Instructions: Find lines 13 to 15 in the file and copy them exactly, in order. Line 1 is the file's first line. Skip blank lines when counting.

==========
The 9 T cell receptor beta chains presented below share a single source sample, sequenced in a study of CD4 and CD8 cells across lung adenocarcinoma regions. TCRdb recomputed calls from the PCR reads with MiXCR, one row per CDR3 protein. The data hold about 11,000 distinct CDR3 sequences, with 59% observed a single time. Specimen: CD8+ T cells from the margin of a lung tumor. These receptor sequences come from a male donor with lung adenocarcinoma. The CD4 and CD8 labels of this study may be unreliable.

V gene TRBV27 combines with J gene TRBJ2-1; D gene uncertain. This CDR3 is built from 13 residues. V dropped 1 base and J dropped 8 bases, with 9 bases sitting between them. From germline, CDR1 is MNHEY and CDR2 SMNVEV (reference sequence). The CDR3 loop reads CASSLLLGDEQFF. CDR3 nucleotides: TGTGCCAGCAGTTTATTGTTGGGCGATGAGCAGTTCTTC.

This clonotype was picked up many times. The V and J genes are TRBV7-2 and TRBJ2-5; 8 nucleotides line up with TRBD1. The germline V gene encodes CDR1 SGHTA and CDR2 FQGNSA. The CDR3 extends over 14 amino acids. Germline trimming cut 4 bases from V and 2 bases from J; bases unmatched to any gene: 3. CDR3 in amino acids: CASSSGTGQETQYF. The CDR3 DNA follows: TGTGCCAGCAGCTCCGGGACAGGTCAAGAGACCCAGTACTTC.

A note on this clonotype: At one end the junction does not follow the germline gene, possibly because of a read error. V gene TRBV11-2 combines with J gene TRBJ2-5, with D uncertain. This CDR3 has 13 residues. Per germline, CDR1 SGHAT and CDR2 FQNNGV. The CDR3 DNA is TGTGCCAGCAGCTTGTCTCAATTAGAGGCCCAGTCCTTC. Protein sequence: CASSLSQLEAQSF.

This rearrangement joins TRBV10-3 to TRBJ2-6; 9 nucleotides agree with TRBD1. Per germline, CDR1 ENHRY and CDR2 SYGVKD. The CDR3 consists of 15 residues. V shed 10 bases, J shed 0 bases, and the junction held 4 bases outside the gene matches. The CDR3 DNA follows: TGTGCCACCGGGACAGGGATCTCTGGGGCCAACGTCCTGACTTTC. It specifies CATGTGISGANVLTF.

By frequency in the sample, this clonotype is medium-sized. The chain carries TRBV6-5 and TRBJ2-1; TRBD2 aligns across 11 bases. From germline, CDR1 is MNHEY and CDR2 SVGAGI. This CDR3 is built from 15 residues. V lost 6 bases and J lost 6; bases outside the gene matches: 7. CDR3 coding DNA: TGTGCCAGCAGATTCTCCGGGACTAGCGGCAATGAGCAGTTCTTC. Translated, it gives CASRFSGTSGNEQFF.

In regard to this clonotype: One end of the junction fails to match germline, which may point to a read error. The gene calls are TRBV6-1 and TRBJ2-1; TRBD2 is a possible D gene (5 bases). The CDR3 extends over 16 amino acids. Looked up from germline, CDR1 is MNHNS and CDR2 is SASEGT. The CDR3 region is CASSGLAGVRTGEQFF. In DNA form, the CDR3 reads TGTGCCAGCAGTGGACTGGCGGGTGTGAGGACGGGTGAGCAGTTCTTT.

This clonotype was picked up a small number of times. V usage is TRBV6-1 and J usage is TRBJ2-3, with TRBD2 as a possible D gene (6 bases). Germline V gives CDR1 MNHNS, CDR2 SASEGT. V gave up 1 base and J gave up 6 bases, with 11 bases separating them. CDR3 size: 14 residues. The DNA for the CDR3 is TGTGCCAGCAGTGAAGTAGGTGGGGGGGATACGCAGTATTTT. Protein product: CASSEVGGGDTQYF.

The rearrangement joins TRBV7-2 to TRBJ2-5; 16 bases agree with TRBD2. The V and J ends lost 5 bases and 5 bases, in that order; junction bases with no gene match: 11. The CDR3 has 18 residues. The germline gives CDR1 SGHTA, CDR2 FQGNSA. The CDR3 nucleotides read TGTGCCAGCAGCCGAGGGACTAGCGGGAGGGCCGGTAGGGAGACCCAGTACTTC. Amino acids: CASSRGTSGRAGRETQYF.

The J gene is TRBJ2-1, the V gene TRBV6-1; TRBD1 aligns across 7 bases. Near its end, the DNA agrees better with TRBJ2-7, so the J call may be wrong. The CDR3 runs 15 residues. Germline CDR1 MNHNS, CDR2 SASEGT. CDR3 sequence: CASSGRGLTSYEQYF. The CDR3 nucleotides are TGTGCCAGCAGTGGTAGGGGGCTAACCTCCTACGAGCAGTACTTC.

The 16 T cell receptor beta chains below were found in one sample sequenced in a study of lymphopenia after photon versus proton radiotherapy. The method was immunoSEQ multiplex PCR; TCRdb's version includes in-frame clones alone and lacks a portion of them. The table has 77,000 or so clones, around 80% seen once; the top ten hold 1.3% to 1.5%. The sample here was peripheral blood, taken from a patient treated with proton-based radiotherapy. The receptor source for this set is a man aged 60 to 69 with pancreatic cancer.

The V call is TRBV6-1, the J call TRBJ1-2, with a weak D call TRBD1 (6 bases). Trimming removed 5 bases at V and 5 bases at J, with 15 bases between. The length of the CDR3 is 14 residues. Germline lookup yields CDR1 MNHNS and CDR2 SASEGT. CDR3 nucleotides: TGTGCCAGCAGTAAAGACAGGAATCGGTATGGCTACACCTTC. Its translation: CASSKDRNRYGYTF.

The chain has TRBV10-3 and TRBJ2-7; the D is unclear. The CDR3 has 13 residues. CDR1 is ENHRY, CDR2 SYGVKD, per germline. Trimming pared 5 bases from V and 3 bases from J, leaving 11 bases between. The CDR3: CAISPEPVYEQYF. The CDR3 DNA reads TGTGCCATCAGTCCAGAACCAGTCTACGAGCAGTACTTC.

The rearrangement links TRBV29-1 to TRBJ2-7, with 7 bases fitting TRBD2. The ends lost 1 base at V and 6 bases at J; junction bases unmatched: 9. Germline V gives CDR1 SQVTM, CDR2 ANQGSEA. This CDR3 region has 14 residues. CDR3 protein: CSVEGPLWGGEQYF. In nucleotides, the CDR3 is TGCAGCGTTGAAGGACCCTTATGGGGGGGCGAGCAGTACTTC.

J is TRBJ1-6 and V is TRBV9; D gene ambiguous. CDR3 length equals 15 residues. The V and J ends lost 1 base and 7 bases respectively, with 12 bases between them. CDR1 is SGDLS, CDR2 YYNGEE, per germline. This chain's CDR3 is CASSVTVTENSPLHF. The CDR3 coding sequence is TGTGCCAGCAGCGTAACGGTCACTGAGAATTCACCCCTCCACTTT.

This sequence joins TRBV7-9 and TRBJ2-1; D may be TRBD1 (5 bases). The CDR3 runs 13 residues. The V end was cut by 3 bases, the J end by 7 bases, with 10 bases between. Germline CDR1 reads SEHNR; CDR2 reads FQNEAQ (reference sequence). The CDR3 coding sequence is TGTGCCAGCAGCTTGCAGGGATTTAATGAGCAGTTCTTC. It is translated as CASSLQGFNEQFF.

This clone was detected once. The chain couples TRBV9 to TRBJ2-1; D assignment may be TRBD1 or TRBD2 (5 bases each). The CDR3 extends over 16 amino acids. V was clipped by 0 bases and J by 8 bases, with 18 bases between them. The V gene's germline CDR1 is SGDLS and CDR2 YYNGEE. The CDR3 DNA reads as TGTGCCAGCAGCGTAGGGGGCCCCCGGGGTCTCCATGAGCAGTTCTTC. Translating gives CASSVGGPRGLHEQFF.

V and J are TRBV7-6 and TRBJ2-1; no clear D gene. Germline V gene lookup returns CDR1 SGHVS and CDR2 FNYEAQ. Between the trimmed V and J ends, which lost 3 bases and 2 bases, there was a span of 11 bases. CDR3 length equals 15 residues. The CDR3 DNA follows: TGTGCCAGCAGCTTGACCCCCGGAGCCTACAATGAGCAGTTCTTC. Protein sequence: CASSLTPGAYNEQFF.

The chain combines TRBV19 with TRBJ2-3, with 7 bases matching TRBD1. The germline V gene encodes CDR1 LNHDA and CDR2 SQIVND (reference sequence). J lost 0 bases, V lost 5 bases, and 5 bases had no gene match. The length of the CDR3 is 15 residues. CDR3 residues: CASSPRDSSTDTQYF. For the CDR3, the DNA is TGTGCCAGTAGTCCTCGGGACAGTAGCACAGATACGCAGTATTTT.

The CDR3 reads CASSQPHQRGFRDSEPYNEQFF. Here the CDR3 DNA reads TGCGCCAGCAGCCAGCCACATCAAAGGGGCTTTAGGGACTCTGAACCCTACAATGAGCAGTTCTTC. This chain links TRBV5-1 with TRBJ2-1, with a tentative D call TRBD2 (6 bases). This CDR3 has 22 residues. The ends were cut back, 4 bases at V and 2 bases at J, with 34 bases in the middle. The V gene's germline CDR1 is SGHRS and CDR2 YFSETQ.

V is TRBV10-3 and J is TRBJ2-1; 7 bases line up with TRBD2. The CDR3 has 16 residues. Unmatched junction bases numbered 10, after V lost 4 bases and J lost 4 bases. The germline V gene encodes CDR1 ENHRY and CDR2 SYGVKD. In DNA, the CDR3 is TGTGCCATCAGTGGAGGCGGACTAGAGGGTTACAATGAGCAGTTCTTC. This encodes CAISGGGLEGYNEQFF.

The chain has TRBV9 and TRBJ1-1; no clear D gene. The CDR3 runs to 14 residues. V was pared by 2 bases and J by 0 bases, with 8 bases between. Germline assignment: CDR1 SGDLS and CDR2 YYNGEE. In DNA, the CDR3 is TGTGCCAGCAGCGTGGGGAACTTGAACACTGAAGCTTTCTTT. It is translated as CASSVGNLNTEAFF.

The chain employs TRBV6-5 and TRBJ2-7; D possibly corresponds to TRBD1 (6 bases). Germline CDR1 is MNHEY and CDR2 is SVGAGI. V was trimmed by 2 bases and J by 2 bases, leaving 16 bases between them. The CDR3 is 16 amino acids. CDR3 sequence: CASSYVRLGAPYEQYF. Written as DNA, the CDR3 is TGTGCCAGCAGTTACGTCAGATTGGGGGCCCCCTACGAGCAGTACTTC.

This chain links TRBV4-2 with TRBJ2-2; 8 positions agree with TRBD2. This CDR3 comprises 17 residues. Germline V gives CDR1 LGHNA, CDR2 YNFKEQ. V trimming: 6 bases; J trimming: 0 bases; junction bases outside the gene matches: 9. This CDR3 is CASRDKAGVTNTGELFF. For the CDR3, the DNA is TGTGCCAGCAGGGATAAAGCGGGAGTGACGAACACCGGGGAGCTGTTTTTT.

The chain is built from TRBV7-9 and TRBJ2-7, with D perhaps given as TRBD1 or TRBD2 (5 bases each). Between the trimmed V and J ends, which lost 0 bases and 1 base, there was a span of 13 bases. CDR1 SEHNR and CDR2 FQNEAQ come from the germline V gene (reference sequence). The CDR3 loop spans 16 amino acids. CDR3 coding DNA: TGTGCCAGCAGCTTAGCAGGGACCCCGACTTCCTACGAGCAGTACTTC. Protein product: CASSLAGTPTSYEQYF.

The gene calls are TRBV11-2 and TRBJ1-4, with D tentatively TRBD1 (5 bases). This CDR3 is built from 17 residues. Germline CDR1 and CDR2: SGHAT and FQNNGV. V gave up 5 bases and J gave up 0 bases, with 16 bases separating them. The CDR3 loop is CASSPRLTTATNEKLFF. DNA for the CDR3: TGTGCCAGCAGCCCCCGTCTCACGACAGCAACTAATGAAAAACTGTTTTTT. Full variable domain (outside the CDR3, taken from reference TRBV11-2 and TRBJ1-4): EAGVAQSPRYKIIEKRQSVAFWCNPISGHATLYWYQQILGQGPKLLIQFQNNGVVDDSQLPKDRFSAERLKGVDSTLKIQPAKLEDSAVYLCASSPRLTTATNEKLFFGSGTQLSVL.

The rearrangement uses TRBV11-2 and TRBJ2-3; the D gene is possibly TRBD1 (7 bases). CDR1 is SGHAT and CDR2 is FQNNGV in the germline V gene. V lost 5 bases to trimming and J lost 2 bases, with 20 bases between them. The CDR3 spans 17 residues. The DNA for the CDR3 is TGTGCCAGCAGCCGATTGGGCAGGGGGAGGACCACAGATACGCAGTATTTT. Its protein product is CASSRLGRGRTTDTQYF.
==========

The chain has TRBV10-3 and TRBJ2-7; the D is unclear. The CDR3 has 13 residues. CDR1 is ENHRY, CDR2 SYGVKD, per germline. Trimming pared 5 bases from V and 3 bases from J, leaving 11 bases between. The CDR3: CAISPEPVYEQYF. The CDR3 DNA reads TGTGCCATCAGTCCAGAACCAGTCTACGAGCAGTACTTC.

The rearrangement links TRBV29-1 to TRBJ2-7, with 7 bases fitting TRBD2. The ends lost 1 base at V and 6 bases at J; junction bases unmatched: 9. Germline V gives CDR1 SQVTM, CDR2 ANQGSEA. This CDR3 region has 14 residues. CDR3 protein: CSVEGPLWGGEQYF. In nucleotides, the CDR3 is TGCAGCGTTGAAGGACCCTTATGGGGGGGCGAGCAGTACTTC.

J is TRBJ1-6 and V is TRBV9; D gene ambiguous. CDR3 length equals 15 residues. The V and J ends lost 1 base and 7 bases respectively, with 12 bases between them. CDR1 is SGDLS, CDR2 YYNGEE, per germline. This chain's CDR3 is CASSVTVTENSPLHF. The CDR3 coding sequence is TGTGCCAGCAGCGTAACGGTCACTGAGAATTCACCCCTCCACTTT.